What?  You want more?  Okay, I'll refrain from boring you with unnecessary details and cut right to the chase.  Clara has been dumbed down this series into a simpering, comic relief moron of a sidekick.  Waking up after being seemingly disintegrated by a Dalek death ray in the previous episode, Clara discovers how Missy survived her apparent death in Death In Heaven basically by going through the same trick herself, or more accurately, getting dragged through it.  So that's one extremely rare explanation by show head writer Stephen Moffat.  Too bad it's the only one given in five years, and likely to be the only one ever.

What I found unbearable was the dynamic between Clara and Missy as they set off to rescue the Doctor.  The human should despise the Time Lady for turning her boyfriend into a Cyberman in Series 8, and there's a throw away scene in which she threatens Missy with a pointed stick, but it just doesn't feel genuine on screen.  Clara is reduced to being the comedy relief, with Michelle Gomez as the Master in female form chewing up the scenes.  Clara's presence is almost an afterthought here and it cheapens the character.  This is especially true at the end of the episode when the Doctor, played by Peter Capaldi, rescues her.

The scene with the Doctor and Davros was meant to provoke tears but, again, the out-of-character nature of what turns out to be another of Davros' ploys to defeat the Doctor and grant his Daleks ultimate power just rings very false.

All in all, I give this episode a D-.

Under the Lake

Now this is much better than the two previous episodes of Series 9, and like them, is the first of another two-parter.  The Doctor and Clara arrive in an underwater salvaging base in 2119, days after ghosts have begun killing members of the crew to add to their ranks.  Upon realizing that the spectres are being used as transmitters to send a signal, with each murdered soul helping to boost the signal, the Doctor travels back in time to find out how it all started.  That's when we get a damn good cliffhanger.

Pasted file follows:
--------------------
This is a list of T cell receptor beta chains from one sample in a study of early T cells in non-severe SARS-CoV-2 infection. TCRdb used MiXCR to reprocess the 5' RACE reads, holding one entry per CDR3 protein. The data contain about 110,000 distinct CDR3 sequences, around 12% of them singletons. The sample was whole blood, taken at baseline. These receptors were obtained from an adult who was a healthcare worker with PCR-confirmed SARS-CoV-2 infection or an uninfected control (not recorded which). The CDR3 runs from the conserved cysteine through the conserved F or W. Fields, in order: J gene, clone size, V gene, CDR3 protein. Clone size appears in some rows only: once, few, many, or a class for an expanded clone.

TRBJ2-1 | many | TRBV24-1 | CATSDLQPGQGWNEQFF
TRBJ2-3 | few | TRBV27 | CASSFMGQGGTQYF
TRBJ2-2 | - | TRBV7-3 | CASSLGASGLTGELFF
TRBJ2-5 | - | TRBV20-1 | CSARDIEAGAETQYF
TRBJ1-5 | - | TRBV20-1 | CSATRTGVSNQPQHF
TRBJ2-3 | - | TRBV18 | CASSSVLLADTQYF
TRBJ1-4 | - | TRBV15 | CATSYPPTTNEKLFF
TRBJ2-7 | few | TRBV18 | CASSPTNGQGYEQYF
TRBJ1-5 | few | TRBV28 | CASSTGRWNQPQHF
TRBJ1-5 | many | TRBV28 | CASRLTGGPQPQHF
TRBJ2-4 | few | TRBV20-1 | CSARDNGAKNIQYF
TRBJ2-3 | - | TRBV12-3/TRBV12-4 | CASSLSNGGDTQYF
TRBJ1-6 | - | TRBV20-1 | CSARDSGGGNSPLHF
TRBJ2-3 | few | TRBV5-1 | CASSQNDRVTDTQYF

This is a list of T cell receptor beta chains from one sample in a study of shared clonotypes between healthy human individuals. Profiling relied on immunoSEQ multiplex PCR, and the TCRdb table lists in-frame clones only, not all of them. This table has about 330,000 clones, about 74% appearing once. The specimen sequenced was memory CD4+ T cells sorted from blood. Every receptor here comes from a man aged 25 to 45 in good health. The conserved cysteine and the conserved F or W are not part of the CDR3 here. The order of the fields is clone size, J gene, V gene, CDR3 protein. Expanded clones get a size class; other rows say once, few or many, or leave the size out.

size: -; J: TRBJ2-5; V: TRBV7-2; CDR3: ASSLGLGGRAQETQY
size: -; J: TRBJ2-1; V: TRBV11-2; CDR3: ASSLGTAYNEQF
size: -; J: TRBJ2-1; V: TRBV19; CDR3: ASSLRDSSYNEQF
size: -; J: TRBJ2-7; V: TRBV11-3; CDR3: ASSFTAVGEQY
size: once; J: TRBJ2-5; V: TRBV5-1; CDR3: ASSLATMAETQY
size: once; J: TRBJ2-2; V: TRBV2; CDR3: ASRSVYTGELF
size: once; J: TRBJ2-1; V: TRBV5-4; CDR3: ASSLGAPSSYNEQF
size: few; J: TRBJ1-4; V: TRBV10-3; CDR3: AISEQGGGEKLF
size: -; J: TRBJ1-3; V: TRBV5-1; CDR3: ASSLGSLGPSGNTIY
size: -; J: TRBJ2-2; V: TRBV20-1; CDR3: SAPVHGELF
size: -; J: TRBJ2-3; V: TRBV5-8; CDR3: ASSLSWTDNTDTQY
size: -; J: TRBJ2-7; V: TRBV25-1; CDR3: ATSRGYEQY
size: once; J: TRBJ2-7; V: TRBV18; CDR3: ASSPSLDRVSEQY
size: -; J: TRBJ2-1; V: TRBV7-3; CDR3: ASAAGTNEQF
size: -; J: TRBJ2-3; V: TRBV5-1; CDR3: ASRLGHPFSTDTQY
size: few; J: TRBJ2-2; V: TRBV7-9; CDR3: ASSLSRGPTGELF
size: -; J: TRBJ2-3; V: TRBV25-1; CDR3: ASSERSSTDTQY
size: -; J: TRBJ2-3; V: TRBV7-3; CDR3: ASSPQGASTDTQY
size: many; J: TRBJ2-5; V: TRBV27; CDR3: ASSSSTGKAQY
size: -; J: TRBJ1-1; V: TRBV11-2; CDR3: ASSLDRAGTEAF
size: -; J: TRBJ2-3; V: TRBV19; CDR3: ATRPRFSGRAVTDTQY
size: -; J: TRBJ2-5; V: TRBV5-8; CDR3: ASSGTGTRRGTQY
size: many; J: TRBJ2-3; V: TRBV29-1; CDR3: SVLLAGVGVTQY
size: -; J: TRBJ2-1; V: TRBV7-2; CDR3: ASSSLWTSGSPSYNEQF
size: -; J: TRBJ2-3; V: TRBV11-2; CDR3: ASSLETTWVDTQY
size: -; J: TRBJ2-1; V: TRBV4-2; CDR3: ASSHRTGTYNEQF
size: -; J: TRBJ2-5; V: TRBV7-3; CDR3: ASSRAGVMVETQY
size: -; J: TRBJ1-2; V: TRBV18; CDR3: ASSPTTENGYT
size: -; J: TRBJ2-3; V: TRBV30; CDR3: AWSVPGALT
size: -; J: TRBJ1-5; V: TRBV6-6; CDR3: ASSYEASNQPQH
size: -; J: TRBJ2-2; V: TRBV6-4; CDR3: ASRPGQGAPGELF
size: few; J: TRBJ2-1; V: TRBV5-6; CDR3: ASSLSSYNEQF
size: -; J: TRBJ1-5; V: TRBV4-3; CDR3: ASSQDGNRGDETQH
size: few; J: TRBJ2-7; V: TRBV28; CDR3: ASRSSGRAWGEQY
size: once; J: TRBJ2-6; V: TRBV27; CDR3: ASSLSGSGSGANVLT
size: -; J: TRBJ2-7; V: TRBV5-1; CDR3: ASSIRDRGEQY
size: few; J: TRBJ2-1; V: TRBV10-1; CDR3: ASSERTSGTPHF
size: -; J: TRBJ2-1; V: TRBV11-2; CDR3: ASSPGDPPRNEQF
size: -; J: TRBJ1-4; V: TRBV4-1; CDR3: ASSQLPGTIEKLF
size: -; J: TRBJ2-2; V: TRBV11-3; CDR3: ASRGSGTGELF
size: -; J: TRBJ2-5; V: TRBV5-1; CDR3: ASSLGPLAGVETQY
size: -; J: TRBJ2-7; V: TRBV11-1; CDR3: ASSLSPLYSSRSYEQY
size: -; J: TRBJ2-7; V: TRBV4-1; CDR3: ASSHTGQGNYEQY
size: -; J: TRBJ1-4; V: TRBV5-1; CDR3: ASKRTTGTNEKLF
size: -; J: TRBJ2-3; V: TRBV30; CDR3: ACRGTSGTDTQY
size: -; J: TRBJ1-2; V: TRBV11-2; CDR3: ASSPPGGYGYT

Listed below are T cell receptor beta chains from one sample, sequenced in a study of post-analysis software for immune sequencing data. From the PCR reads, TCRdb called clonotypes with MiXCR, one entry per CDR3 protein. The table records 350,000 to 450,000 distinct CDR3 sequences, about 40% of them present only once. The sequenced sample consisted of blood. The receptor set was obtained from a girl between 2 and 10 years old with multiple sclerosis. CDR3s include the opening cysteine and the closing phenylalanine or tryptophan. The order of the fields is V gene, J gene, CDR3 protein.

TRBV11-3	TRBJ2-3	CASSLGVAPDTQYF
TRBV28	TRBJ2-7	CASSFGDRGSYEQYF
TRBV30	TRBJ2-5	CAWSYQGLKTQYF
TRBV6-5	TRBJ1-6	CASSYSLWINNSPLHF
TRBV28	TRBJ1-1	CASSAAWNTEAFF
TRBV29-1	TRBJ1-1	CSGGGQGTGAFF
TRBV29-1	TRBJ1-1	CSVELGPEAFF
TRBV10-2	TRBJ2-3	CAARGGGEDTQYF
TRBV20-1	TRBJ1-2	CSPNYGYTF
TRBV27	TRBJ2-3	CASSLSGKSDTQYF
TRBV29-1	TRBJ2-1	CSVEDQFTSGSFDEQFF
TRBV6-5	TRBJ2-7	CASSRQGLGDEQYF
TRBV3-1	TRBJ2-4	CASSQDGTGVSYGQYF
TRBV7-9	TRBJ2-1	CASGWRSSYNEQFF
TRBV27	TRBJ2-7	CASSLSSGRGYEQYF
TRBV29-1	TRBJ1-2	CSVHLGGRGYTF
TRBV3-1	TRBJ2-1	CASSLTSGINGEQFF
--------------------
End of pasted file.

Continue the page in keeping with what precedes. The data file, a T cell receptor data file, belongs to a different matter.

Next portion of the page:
Episode writer Toby Whithouse did a splendid job spinning a ghostly horror yarn, providing scares but also whetting our appetites for what comes next, which not only continues the scares but also brings back an element of true science fiction.  That brings us to...

Before the Flood

Whithouse has the Doctor start us off with a fourth-wall-breaking lecture by the Doctor explaining what is erroneously called the bootstrap paradox, in which a person, object, or event is performed by a time traveler who ultimately is responsible for making that person, object, or event come into being.  The given example is Beethoven: The hypothetical traveler tries without success to locate his musical idol, and in desperation uses all of his collected sheet-copies of Beethoven's music to publish them in the past.  The question then is, without an original creator, how did the music appear in the first place?  But as I said, this is the wrong paradox, although writer Whithouse may be forgiven for having gotten it wrong as he is not a scientist.  What he's actually describing is what I call the Terminator Paradox, in which traveling back in time to witness or alter past events actually results in causing events in the present to occur.